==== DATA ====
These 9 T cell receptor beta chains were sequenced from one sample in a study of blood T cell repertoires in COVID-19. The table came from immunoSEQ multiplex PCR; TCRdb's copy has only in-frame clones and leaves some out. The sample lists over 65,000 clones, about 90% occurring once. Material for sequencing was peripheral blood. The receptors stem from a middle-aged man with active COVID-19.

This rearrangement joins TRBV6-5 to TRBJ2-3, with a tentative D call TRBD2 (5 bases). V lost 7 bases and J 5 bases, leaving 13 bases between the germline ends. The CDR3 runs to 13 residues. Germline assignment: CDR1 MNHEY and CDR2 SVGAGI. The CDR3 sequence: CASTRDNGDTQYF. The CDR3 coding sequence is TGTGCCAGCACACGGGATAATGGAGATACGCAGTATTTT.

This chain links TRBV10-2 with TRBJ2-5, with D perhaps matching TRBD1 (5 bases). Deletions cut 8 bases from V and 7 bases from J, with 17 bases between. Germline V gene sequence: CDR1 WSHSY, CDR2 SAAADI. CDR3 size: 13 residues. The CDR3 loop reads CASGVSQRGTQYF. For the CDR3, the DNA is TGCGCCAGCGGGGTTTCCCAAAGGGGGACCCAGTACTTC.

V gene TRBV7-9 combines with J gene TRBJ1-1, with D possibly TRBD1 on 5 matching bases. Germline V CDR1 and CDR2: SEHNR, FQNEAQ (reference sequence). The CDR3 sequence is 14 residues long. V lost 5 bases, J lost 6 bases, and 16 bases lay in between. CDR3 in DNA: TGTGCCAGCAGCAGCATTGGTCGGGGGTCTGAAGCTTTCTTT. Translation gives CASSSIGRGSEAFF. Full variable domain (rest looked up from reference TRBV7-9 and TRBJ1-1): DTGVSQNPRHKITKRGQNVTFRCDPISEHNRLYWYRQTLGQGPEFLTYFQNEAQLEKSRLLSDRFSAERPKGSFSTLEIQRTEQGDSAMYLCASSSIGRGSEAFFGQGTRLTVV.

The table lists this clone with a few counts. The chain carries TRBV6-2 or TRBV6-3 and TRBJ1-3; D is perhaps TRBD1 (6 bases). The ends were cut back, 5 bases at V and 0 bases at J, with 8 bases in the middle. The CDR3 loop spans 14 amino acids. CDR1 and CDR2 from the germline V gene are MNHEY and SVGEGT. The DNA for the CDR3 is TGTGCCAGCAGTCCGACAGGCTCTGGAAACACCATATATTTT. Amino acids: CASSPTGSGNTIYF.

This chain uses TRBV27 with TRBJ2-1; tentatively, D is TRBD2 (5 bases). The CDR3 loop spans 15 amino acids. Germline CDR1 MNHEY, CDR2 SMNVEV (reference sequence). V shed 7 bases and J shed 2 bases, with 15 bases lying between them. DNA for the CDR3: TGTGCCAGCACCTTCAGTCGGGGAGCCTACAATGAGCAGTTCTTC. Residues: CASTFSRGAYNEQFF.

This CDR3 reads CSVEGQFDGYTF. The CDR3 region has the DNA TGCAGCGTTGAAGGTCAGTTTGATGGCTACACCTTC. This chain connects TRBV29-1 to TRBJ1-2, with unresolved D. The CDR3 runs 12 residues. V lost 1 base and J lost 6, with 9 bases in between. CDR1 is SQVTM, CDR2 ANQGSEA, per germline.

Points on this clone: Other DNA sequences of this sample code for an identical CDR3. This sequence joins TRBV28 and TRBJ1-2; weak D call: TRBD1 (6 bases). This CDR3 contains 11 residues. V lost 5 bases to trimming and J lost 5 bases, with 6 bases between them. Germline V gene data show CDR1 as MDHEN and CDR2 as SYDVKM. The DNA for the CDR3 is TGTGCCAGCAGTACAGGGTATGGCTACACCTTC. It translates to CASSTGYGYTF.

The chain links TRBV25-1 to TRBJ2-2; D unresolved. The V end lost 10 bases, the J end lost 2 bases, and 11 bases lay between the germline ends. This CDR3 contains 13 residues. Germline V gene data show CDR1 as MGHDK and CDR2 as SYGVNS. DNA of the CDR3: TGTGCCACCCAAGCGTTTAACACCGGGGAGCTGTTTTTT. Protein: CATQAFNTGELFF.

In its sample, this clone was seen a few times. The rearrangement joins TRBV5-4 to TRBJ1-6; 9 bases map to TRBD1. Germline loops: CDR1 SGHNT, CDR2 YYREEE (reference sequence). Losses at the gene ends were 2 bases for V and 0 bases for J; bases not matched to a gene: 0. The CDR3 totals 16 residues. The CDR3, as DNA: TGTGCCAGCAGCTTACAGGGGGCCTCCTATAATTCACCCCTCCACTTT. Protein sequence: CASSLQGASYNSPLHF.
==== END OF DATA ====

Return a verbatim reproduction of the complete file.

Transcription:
These 9 T cell receptor beta chains were sequenced from one sample in a study of blood T cell repertoires in COVID-19. The table came from immunoSEQ multiplex PCR; TCRdb's copy has only in-frame clones and leaves some out. The sample lists over 65,000 clones, about 90% occurring once. Material for sequencing was peripheral blood. The receptors stem from a middle-aged man with active COVID-19.

This rearrangement joins TRBV6-5 to TRBJ2-3, with a tentative D call TRBD2 (5 bases). V lost 7 bases and J 5 bases, leaving 13 bases between the germline ends. The CDR3 runs to 13 residues. Germline assignment: CDR1 MNHEY and CDR2 SVGAGI. The CDR3 sequence: CASTRDNGDTQYF. The CDR3 coding sequence is TGTGCCAGCACACGGGATAATGGAGATACGCAGTATTTT.

This chain links TRBV10-2 with TRBJ2-5, with D perhaps matching TRBD1 (5 bases). Deletions cut 8 bases from V and 7 bases from J, with 17 bases between. Germline V gene sequence: CDR1 WSHSY, CDR2 SAAADI. CDR3 size: 13 residues. The CDR3 loop reads CASGVSQRGTQYF. For the CDR3, the DNA is TGCGCCAGCGGGGTTTCCCAAAGGGGGACCCAGTACTTC.

V gene TRBV7-9 combines with J gene TRBJ1-1, with D possibly TRBD1 on 5 matching bases. Germline V CDR1 and CDR2: SEHNR, FQNEAQ (reference sequence). The CDR3 sequence is 14 residues long. V lost 5 bases, J lost 6 bases, and 16 bases lay in between. CDR3 in DNA: TGTGCCAGCAGCAGCATTGGTCGGGGGTCTGAAGCTTTCTTT. Translation gives CASSSIGRGSEAFF. Full variable domain (rest looked up from reference TRBV7-9 and TRBJ1-1): DTGVSQNPRHKITKRGQNVTFRCDPISEHNRLYWYRQTLGQGPEFLTYFQNEAQLEKSRLLSDRFSAERPKGSFSTLEIQRTEQGDSAMYLCASSSIGRGSEAFFGQGTRLTVV.

The table lists this clone with a few counts. The chain carries TRBV6-2 or TRBV6-3 and TRBJ1-3; D is perhaps TRBD1 (6 bases). The ends were cut back, 5 bases at V and 0 bases at J, with 8 bases in the middle. The CDR3 loop spans 14 amino acids. CDR1 and CDR2 from the germline V gene are MNHEY and SVGEGT. The DNA for the CDR3 is TGTGCCAGCAGTCCGACAGGCTCTGGAAACACCATATATTTT. Amino acids: CASSPTGSGNTIYF.

This chain uses TRBV27 with TRBJ2-1; tentatively, D is TRBD2 (5 bases). The CDR3 loop spans 15 amino acids. Germline CDR1 MNHEY, CDR2 SMNVEV (reference sequence). V shed 7 bases and J shed 2 bases, with 15 bases lying between them. DNA for the CDR3: TGTGCCAGCACCTTCAGTCGGGGAGCCTACAATGAGCAGTTCTTC. Residues: CASTFSRGAYNEQFF.

This CDR3 reads CSVEGQFDGYTF. The CDR3 region has the DNA TGCAGCGTTGAAGGTCAGTTTGATGGCTACACCTTC. This chain connects TRBV29-1 to TRBJ1-2, with unresolved D. The CDR3 runs 12 residues. V lost 1 base and J lost 6, with 9 bases in between. CDR1 is SQVTM, CDR2 ANQGSEA, per germline.

Points on this clone: Other DNA sequences of this sample code for an identical CDR3. This sequence joins TRBV28 and TRBJ1-2; weak D call: TRBD1 (6 bases). This CDR3 contains 11 residues. V lost 5 bases to trimming and J lost 5 bases, with 6 bases between them. Germline V gene data show CDR1 as MDHEN and CDR2 as SYDVKM. The DNA for the CDR3 is TGTGCCAGCAGTACAGGGTATGGCTACACCTTC. It translates to CASSTGYGYTF.

The chain links TRBV25-1 to TRBJ2-2; D unresolved. The V end lost 10 bases, the J end lost 2 bases, and 11 bases lay between the germline ends. This CDR3 contains 13 residues. Germline V gene data show CDR1 as MGHDK and CDR2 as SYGVNS. DNA of the CDR3: TGTGCCACCCAAGCGTTTAACACCGGGGAGCTGTTTTTT. Protein: CATQAFNTGELFF.

In its sample, this clone was seen a few times. The rearrangement joins TRBV5-4 to TRBJ1-6; 9 bases map to TRBD1. Germline loops: CDR1 SGHNT, CDR2 YYREEE (reference sequence). Losses at the gene ends were 2 bases for V and 0 bases for J; bases not matched to a gene: 0. The CDR3 totals 16 residues. The CDR3, as DNA: TGTGCCAGCAGCTTACAGGGGGCCTCCTATAATTCACCCCTCCACTTT. Protein sequence: CASSLQGASYNSPLHF.